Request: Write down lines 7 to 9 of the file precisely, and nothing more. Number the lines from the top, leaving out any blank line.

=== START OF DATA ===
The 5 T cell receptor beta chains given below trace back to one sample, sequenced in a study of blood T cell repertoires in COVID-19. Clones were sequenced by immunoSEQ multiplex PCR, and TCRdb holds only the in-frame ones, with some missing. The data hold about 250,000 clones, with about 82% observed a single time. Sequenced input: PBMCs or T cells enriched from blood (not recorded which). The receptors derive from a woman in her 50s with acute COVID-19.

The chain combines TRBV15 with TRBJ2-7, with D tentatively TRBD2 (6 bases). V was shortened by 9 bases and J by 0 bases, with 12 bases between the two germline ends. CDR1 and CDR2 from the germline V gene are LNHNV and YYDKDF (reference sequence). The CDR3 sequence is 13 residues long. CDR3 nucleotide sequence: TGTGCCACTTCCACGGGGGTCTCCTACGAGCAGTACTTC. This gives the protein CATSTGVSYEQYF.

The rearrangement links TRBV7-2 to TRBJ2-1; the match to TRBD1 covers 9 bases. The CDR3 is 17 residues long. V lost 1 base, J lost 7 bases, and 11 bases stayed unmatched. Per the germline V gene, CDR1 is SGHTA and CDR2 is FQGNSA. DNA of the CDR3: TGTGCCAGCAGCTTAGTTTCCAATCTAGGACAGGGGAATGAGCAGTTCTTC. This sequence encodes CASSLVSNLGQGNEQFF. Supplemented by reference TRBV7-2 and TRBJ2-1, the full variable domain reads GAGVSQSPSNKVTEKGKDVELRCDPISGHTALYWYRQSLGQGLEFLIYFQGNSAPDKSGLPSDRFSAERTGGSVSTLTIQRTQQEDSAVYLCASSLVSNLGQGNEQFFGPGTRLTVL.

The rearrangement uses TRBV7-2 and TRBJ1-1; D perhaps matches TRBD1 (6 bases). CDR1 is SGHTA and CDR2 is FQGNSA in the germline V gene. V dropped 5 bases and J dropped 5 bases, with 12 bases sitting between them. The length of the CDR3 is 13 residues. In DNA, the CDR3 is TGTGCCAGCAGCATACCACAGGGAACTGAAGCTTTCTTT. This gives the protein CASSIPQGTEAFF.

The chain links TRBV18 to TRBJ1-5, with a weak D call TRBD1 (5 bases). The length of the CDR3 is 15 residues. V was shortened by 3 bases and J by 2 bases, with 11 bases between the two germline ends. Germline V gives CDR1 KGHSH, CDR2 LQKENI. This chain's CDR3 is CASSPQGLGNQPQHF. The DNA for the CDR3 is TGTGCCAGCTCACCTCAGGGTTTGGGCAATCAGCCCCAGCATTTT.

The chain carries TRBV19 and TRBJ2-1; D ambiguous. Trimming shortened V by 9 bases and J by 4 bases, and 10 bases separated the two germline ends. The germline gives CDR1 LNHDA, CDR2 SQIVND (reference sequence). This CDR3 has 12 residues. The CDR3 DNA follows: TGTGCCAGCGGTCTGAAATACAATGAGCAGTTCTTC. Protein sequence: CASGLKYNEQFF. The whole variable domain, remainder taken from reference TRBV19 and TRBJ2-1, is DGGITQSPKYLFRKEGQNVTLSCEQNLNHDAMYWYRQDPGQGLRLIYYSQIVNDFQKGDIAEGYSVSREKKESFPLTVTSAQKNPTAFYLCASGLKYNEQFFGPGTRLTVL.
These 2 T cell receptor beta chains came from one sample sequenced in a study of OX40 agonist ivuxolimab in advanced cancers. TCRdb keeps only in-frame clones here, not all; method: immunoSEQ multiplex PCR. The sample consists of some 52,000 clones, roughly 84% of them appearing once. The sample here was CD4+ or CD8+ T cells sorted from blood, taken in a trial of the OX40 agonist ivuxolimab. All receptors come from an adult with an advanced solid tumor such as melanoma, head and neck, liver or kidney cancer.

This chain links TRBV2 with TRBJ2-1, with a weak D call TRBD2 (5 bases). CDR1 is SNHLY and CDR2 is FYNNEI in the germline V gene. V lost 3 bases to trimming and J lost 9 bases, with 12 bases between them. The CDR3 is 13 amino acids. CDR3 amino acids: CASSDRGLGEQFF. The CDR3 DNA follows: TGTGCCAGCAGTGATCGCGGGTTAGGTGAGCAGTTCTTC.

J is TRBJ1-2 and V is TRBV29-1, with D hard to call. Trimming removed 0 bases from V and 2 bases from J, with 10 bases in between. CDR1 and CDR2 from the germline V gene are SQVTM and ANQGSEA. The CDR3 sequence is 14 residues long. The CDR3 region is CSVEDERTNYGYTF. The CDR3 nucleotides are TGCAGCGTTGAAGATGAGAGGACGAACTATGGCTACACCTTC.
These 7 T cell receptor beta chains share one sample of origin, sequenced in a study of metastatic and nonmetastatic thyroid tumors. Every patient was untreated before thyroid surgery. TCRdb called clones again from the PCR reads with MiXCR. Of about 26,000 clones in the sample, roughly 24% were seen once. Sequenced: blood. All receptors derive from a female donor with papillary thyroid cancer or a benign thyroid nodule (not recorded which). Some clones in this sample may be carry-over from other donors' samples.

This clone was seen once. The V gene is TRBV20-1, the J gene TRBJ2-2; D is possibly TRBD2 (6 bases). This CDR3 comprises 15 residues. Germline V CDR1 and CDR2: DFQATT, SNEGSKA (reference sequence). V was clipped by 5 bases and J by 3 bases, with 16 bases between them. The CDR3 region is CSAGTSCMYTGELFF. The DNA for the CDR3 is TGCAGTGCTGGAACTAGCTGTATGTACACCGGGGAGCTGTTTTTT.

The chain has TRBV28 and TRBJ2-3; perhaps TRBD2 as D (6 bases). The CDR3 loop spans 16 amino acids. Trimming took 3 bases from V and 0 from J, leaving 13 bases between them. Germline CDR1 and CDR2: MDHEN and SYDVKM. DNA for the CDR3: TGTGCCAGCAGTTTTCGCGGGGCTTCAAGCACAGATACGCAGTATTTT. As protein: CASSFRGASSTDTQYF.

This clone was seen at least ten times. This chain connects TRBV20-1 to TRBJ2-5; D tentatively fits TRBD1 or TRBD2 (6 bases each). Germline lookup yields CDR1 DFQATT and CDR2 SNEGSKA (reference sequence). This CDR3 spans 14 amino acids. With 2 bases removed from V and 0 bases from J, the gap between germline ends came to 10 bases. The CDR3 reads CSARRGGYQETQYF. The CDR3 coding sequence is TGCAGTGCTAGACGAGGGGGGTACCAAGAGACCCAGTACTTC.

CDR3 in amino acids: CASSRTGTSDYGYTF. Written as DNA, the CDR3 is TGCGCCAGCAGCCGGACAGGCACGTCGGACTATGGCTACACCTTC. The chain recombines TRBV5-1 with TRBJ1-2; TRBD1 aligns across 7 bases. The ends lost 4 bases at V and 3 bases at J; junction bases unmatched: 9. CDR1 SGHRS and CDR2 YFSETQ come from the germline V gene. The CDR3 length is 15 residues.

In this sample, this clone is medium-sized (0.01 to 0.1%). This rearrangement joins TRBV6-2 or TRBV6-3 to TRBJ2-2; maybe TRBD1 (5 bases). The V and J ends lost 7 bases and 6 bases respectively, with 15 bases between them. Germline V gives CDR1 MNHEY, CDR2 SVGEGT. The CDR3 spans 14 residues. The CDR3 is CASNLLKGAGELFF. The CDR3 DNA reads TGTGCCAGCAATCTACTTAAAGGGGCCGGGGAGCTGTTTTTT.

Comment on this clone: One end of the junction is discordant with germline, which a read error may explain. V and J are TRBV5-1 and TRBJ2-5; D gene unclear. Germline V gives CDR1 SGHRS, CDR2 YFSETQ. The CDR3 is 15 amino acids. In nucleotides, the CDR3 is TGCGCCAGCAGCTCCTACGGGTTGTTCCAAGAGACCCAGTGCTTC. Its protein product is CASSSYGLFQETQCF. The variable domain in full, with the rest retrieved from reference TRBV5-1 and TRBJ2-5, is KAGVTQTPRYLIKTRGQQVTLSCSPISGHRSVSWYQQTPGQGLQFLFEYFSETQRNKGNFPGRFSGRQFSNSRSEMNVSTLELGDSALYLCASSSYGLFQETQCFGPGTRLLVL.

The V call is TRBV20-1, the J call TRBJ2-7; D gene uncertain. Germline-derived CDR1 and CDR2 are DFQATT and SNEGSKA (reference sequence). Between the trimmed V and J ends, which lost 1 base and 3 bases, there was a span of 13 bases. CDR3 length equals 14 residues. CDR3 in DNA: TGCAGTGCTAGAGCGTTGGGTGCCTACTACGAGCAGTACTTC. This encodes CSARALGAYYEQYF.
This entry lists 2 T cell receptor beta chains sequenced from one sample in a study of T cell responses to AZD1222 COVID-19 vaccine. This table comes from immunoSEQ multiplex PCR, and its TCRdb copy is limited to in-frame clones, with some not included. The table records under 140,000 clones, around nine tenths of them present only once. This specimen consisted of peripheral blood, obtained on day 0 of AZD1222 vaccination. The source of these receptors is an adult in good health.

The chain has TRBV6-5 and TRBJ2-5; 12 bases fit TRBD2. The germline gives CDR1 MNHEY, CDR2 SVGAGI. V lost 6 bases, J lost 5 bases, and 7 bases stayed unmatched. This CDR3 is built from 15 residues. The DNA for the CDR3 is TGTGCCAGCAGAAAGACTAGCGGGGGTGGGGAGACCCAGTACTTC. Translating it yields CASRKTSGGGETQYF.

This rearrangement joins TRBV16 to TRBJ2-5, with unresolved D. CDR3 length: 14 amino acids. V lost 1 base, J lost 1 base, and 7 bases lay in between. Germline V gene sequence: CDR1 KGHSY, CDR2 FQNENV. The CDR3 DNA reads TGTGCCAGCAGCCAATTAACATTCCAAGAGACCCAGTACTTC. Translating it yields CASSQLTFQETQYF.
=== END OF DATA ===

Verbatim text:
These 2 T cell receptor beta chains came from one sample sequenced in a study of OX40 agonist ivuxolimab in advanced cancers. TCRdb keeps only in-frame clones here, not all; method: immunoSEQ multiplex PCR. The sample consists of some 52,000 clones, roughly 84% of them appearing once. The sample here was CD4+ or CD8+ T cells sorted from blood, taken in a trial of the OX40 agonist ivuxolimab. All receptors come from an adult with an advanced solid tumor such as melanoma, head and neck, liver or kidney cancer.

This chain links TRBV2 with TRBJ2-1, with a weak D call TRBD2 (5 bases). CDR1 is SNHLY and CDR2 is FYNNEI in the germline V gene. V lost 3 bases to trimming and J lost 9 bases, with 12 bases between them. The CDR3 is 13 amino acids. CDR3 amino acids: CASSDRGLGEQFF. The CDR3 DNA follows: TGTGCCAGCAGTGATCGCGGGTTAGGTGAGCAGTTCTTC.

J is TRBJ1-2 and V is TRBV29-1, with D hard to call. Trimming removed 0 bases from V and 2 bases from J, with 10 bases in between. CDR1 and CDR2 from the germline V gene are SQVTM and ANQGSEA. The CDR3 sequence is 14 residues long. The CDR3 region is CSVEDERTNYGYTF. The CDR3 nucleotides are TGCAGCGTTGAAGATGAGAGGACGAACTATGGCTACACCTTC.